Black History Month is an opportunity to remind all Americans of the important role Black teachers have played in empowering communities politically and socially. But today, it is particularly critical to convince more African Americans to join the profession. The U.S. faces a looming teacher crisis and: Read more
February 2022 is CTE Month, presented by the Association for Career & Technical Education. A number of events and special programs are on the agenda this year, thanks to the sponsorship of the National Association of Home Builders. Read more
How Classroom Teachers Can Know when Students are Harming Themselves . . . and What Teachers Should Do If They Are
How are students adjusting as they return to live classrooms? The answer is, they are adjusting in different ways, depending on thousands of variables that include life at home and their emotional and social maturity. Some students are simply happy to be back at their desks. Still, others are finding the transition moderately difficult. And then there are other students who are having an extremely difficult time making the transition. Read more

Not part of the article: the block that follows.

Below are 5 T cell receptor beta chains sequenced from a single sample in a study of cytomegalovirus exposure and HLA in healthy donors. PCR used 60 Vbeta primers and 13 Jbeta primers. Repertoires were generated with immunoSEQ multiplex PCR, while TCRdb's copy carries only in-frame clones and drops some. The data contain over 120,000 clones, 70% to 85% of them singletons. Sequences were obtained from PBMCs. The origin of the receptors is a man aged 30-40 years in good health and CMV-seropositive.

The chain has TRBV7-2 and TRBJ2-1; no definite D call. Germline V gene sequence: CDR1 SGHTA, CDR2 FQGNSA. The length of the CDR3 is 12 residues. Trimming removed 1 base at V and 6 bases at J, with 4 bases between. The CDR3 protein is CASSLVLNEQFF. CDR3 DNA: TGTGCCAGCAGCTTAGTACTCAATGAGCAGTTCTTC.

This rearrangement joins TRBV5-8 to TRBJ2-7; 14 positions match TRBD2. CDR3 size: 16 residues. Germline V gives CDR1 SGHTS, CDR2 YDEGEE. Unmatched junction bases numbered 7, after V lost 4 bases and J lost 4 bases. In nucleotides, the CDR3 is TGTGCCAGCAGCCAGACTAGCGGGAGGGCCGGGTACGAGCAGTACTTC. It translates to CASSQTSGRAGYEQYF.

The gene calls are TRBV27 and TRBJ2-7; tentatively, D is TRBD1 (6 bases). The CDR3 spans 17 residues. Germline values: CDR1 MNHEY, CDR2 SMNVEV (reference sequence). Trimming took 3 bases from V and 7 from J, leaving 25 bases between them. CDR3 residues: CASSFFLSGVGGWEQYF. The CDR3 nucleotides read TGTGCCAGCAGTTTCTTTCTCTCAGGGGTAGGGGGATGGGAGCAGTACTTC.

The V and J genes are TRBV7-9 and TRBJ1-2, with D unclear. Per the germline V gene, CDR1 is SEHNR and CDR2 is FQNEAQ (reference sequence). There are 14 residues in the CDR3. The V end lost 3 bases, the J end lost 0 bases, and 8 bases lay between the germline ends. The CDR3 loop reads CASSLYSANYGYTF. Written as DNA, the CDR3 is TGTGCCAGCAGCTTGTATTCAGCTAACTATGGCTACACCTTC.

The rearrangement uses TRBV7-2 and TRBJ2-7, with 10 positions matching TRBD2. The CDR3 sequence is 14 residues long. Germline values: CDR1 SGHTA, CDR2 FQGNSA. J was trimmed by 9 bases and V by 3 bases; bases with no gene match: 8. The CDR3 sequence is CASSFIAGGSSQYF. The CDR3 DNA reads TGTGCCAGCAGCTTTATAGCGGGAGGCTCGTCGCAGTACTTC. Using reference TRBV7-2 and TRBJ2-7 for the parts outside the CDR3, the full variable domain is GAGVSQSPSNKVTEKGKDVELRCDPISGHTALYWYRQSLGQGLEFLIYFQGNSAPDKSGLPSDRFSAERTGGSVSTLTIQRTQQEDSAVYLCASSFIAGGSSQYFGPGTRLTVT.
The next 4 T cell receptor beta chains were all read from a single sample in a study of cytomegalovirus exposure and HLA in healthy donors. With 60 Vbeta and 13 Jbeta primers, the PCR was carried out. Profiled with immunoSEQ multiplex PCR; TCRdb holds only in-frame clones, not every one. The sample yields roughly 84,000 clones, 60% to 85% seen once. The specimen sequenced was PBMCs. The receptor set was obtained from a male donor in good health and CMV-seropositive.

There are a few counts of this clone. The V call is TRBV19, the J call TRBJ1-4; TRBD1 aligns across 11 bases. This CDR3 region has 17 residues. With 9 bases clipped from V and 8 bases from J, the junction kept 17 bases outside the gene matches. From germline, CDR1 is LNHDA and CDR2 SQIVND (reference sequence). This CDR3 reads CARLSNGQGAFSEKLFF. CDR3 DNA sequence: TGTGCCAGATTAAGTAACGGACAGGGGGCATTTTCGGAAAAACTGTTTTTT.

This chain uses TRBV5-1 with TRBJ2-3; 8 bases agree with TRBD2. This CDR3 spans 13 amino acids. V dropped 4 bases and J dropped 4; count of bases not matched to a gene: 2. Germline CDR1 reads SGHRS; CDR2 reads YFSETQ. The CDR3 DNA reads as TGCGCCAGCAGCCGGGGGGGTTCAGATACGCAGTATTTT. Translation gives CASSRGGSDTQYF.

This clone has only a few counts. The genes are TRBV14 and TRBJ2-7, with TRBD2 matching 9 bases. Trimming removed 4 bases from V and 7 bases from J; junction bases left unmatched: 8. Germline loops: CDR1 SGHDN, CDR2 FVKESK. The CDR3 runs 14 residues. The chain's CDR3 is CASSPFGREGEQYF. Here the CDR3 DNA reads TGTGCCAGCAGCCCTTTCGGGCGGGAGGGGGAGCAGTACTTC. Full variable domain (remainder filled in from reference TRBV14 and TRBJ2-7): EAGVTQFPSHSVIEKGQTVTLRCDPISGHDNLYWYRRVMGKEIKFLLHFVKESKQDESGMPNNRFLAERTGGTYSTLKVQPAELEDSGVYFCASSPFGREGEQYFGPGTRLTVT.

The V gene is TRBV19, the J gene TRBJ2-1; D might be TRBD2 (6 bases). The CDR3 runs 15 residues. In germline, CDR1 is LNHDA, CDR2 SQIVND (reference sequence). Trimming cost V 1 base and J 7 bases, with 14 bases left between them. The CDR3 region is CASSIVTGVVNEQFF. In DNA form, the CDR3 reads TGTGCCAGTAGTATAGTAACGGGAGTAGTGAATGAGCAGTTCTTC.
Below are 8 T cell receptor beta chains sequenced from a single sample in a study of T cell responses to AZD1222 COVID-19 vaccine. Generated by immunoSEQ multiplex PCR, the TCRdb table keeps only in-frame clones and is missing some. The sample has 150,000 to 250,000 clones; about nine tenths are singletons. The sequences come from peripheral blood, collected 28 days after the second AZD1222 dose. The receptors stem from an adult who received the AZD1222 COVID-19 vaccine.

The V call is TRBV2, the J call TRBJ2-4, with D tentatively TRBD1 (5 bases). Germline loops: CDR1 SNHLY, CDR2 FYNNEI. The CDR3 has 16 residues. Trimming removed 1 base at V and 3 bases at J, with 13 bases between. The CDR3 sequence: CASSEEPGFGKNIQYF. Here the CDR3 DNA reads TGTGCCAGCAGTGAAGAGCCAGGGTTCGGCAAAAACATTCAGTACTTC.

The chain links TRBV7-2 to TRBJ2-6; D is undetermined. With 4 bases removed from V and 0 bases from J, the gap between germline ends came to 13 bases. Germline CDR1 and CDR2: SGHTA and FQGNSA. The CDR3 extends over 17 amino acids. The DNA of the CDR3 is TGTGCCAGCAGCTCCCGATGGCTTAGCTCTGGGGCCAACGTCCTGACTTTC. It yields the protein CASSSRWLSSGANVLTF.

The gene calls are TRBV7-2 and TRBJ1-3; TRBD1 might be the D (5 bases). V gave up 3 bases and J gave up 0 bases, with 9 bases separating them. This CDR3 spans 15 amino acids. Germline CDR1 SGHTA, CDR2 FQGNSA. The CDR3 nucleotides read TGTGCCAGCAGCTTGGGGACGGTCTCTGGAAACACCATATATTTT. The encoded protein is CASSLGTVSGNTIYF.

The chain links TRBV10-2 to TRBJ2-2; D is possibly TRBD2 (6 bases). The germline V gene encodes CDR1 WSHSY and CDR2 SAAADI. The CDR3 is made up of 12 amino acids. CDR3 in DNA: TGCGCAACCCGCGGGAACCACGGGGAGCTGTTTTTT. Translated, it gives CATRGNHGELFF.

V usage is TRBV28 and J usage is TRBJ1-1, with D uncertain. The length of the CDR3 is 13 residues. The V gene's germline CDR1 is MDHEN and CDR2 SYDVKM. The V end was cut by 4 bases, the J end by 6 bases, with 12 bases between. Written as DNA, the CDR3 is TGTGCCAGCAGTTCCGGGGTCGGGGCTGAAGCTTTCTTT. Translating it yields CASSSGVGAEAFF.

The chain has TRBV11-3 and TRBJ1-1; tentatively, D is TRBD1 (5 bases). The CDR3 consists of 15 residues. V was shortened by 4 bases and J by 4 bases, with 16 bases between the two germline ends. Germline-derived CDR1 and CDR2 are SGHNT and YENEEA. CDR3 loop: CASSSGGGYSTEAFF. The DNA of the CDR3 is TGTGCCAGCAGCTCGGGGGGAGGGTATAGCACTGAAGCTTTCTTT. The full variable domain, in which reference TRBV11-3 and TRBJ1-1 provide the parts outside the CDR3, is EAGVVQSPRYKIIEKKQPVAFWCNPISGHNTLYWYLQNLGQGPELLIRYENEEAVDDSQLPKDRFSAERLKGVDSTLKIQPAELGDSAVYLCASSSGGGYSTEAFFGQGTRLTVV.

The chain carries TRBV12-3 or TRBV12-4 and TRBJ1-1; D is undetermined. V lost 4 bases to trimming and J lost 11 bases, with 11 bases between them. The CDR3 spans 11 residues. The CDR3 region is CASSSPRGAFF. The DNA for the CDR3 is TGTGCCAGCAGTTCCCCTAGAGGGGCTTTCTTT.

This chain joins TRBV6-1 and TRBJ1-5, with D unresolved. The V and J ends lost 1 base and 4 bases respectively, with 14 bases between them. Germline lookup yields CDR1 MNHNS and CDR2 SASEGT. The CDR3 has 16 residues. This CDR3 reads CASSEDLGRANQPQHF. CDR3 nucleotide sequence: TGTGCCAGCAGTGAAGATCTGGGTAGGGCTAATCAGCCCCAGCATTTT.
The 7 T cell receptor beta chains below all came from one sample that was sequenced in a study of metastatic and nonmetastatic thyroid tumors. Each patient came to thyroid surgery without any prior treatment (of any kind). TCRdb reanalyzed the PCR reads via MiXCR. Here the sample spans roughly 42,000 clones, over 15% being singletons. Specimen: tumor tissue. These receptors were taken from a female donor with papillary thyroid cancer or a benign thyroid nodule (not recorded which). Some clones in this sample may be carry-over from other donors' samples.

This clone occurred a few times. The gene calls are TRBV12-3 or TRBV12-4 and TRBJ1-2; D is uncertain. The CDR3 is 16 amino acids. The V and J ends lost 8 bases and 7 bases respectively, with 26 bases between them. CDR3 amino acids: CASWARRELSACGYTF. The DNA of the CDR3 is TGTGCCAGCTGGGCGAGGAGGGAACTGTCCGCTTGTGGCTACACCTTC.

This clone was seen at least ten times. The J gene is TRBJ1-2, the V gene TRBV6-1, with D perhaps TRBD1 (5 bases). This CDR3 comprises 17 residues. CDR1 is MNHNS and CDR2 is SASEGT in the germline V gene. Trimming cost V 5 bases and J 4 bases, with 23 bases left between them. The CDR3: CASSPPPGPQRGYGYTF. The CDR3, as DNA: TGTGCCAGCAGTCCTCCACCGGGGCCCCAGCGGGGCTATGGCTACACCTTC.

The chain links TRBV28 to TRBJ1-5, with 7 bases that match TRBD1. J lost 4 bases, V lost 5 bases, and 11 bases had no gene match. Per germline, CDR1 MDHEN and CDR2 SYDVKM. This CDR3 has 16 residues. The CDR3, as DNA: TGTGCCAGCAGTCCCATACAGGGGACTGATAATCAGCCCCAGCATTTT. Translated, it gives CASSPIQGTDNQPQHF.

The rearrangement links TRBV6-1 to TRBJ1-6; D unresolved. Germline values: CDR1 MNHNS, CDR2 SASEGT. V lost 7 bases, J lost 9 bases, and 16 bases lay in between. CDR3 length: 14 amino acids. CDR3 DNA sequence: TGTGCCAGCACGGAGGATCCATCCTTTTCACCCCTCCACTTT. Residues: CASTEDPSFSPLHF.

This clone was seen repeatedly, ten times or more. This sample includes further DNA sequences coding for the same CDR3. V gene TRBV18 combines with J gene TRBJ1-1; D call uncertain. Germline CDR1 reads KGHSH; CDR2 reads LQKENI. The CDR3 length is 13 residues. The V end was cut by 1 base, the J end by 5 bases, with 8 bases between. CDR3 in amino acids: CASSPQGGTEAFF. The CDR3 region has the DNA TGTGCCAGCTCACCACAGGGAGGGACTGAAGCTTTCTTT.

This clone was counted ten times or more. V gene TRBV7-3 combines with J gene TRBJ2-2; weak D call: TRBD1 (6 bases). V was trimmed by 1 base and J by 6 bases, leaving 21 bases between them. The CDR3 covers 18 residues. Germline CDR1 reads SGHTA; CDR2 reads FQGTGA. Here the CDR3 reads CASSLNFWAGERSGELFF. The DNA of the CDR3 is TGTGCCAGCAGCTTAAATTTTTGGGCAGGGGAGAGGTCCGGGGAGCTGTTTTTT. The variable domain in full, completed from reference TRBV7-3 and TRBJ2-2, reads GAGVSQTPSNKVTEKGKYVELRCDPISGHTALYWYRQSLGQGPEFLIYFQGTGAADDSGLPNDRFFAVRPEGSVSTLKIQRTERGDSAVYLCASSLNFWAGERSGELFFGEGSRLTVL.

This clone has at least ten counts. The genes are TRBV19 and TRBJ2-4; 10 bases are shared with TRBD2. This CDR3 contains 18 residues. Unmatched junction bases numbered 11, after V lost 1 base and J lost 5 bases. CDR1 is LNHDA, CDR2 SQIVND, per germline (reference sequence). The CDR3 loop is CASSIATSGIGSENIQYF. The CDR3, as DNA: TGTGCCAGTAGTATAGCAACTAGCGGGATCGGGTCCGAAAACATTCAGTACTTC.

If you are a teacher, a parent, or a student, you have heard the news that starting in 2024, the on-paper-SAT will be phased out and all American students will only take the test online.
Despite a list of FAQs about the SAT that the College Board has made available online, we still do not know the answers to questions about the new test. Here are some important questions that seem to still be unanswered: Read more
Updated enrollment figures from the National Student Clearinghouse Research Center show that college enrollment levels are continuing to fall
Data just released by the National Student Clearinghouse Research Center shows that enrollment in American colleges and universities is continuing to fall:
- Undergraduate enrollment in American colleges fell by 3.1 percent in the year preceding fall 2021, a loss of 465,300 students.
- Enrollment losses show a two-year decline of 5.1 percent or a loss of 938,000 students since fall 2019.
- The largest numerical drops occurred at public four-year institutions, where 251,400 students (or 3.8% of total enrollment) were lost. But the steepest percentage decline occurred at private for-profit four-year colleges, which lost 65,600 students (or 11.1% of enrollment.)